A review of Anita Ratnam’s performance 'A Million Sitas'

Anita Ratnam in A Million Sitas

Anita Ratnam in A Million Sitas   | Photo Credit: Special Arrangement


Anita Ratnam retells the Ramayana, but with many twists

“Sita is the heartbeat of the Ramayana,” begins Anita Ratnam. She is in the city to perform her production A Million Sitas. “Without her there would be no story,” she continues. And for the rest of the evening, she acts, sings, tells stories, jokes, dances and gives the audience something to ponder over.

While it is the Ramayana that unfolds on stage, the story line is only incidental; what is central is the role of women. These are not the one-dimensional, docile, obedient, weak-willed and wife-mother-daughter-sister kinds that Anita is portraying; these are women of the epic who changed the course of destiny, won adversities, suffered great sorrows, and (quite literally) walked through fire. Mandodari, Ahalya, Manthara, Soorpanakha and Sita were strong women and that evening they were brought to life by Anita.

Anita Ratnam turns herself into Ahalya

Anita Ratnam turns herself into Ahalya   | Photo Credit: Special Arrangement

The stage is done up in lotuses, dark and menacing corners, diaphanous curtains hanging from the ceiling, cane baskets, ropes and bric-a-brac... all of which had a part to play. Anita shrugs on a red cloak and turns into the imperious Soorpanakha; she shrouds herself in a veil of grey to become Ahalya, the cursed one who was turned to stone; she wears unsullied white and is then Sita, a symbol of purity; as the wily Manthara, she wields a long-stemmed lotus like a weapon as she berates, advises, cajoles and commands Kaikeyi to come to her senses and stake a claim to the throne for her son Bharatha... Anita stamps her feet, sways, leaps and dances across the stage — angry, shy, terrified, heartbroken and all woman.

She pauses every now and then to become the sutradhar. She shares less-known stories about Sita from other Ramayanas, borrowed from other cultures, dance forms and folklore, and draws parallels between the politics in the epic and the current day scenario. She gently ridicules patriarchal norms and beliefs and jokes about bad tempered mothers-in-law. The performance is more a conversation with the audience than a mere stage-performance.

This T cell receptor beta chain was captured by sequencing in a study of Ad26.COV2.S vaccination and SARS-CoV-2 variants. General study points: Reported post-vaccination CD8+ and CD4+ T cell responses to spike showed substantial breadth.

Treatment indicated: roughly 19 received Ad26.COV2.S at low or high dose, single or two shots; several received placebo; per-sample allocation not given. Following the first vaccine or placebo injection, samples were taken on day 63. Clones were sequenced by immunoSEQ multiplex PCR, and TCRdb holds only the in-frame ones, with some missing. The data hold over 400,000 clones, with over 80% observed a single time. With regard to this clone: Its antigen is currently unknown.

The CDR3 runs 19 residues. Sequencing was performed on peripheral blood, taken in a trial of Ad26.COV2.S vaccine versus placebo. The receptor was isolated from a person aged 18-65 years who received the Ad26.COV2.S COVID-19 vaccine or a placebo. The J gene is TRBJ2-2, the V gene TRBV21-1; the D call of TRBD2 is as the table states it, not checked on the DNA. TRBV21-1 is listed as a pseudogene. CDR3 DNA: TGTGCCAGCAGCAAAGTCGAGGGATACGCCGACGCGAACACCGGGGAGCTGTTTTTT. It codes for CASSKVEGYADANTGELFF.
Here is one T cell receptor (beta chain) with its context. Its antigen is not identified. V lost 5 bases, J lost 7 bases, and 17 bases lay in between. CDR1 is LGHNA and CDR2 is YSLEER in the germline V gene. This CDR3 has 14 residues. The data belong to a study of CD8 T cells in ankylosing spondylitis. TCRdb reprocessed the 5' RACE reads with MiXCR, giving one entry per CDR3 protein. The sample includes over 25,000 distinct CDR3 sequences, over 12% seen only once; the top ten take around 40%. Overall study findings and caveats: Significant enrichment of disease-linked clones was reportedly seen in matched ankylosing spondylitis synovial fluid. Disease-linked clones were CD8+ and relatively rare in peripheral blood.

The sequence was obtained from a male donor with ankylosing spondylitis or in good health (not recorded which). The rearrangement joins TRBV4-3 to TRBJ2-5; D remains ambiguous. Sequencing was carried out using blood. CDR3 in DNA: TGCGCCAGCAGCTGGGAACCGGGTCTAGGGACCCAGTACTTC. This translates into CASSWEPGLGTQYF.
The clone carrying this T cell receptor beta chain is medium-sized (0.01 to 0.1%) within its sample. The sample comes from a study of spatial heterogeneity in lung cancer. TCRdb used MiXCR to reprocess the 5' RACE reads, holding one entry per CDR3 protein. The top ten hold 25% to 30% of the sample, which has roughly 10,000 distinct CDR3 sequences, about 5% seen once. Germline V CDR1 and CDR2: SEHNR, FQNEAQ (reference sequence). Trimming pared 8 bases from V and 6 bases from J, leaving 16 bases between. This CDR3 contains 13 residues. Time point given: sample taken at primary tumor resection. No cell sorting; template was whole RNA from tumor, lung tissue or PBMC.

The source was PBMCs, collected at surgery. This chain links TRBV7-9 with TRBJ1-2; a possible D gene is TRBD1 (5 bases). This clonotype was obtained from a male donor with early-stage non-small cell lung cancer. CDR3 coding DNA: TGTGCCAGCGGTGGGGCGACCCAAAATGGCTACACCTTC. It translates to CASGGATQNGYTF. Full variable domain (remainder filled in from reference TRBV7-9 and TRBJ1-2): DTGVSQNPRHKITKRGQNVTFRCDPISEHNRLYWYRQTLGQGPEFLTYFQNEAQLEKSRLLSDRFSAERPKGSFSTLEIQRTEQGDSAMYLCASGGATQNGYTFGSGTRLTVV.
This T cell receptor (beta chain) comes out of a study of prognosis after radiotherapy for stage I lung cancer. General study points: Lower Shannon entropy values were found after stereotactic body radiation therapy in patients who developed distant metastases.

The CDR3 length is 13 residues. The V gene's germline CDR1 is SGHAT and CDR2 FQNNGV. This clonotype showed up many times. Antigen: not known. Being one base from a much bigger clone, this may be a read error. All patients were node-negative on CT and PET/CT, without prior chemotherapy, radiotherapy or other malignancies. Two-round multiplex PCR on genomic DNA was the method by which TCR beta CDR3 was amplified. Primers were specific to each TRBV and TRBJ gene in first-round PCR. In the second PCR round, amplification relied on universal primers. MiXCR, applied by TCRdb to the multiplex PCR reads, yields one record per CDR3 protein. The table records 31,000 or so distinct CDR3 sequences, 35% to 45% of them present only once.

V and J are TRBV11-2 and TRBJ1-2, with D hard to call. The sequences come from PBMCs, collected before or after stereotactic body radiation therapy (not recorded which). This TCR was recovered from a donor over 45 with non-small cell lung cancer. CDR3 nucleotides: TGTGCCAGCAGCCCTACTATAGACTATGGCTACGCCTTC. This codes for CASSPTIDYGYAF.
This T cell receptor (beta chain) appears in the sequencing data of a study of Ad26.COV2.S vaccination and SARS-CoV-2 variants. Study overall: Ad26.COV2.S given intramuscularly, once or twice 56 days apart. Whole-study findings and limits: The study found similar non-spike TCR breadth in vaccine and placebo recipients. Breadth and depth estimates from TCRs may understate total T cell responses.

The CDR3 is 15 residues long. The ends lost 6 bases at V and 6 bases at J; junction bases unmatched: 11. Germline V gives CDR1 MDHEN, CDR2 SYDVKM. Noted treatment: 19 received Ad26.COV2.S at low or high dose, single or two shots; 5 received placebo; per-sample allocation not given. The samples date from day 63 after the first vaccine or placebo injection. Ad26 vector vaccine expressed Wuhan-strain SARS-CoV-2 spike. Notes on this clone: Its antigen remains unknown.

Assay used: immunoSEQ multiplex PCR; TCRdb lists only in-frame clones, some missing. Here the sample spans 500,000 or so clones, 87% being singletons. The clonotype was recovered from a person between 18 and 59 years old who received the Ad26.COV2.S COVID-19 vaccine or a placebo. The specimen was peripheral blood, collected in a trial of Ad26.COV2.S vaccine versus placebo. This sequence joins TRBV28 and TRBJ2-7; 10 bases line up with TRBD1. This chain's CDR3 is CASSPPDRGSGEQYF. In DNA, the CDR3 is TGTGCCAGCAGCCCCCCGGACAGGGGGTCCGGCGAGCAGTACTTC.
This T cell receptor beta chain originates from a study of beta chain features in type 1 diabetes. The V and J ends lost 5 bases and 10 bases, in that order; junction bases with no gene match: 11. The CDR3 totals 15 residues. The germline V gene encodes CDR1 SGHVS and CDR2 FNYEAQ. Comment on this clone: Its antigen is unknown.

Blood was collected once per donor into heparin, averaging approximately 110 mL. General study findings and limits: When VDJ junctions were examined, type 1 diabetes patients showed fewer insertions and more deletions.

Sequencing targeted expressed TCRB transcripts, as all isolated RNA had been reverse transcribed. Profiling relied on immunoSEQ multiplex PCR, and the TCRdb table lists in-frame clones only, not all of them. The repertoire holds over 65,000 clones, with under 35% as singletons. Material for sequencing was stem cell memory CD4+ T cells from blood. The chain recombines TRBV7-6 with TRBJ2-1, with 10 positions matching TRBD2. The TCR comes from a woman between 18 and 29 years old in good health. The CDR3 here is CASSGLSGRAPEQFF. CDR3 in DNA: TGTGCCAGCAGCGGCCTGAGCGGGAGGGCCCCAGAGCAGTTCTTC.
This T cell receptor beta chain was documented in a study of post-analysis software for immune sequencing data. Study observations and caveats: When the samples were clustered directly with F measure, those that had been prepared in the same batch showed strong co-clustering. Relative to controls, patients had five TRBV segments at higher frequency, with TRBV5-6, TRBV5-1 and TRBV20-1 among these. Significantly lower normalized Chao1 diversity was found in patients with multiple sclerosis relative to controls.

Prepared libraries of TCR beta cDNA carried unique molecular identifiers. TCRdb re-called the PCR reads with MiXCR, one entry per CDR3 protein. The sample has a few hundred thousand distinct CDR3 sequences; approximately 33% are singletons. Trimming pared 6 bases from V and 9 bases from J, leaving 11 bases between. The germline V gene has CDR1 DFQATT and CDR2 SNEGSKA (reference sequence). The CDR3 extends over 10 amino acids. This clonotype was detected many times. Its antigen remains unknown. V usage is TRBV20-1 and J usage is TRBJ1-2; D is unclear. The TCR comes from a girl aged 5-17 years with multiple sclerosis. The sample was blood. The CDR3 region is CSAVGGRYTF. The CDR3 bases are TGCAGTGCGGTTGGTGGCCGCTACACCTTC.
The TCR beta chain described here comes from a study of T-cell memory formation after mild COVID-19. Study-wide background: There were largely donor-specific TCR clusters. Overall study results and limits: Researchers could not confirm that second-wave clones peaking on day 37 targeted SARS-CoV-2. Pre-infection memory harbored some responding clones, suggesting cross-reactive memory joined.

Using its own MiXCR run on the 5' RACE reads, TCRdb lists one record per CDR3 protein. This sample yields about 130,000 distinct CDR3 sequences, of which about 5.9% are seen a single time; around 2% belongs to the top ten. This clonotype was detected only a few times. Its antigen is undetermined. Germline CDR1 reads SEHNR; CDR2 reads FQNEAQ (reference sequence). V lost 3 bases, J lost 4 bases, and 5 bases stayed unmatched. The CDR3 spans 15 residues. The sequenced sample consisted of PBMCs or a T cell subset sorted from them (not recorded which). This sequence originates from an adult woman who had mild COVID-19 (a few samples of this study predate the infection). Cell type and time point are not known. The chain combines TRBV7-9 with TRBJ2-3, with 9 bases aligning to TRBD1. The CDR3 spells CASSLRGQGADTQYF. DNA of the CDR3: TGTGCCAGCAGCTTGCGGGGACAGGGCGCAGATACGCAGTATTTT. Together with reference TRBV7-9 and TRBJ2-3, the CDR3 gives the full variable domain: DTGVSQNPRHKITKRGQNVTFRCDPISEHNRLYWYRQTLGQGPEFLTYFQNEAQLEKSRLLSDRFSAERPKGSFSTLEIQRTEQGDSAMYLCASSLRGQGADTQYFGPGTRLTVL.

Manthara poisons Kaikeyi’s mind

Manthara poisons Kaikeyi’s mind   | Photo Credit: Special Arrangement

Her only accompanists are Sharanya Krishnan and NK Kesavan. Sharanya sings amazingly to Anita’s dance and both of them bring alive old favourites like ‘Sita Kalyanam’ and ‘Ramanukku Mannan Mudi’ and ‘Seethamma Mayamma’ and Kaanavendum Laksham Kangal’ in praise of Sita and the Meera bhajan ‘Paayoji Maine Ram Ratan Dhan Paayo’. Sharanya also dances gracefully in snatches — as Kaikeyi, as Jatayu, as Hanuman. Later, Anita describes Sharanya as “a pure classical singer who is now a singer, actor, performer.” The multi-percussionist Kesavan, who has set the mood for the dramatic performance with sonorous beats, has been with Anita for 30 years, she says. He re-creates the sounds of rippling waters, chirping birds and plopping fishes of Panchavati.

For a cause
  • A Million Sitas was performed in Coimbatore at the invitation of FICCI FLO as its annual fundraiser.
  • The money raised will go towards empowering women in agriculture and providing training to women to become commercial drivers.

Nostalgia, half-forgotten stories, brand new ones and feminism all crowd into the evening and Anita says there are many more performances of A Million Sitaswaiting to be shared. It has already done 35 shows over three continents and is still travelling. She departs saying, “THIS Sita definitely has legs.”

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Printable version | Jan 21, 2020 1:10:54 PM |

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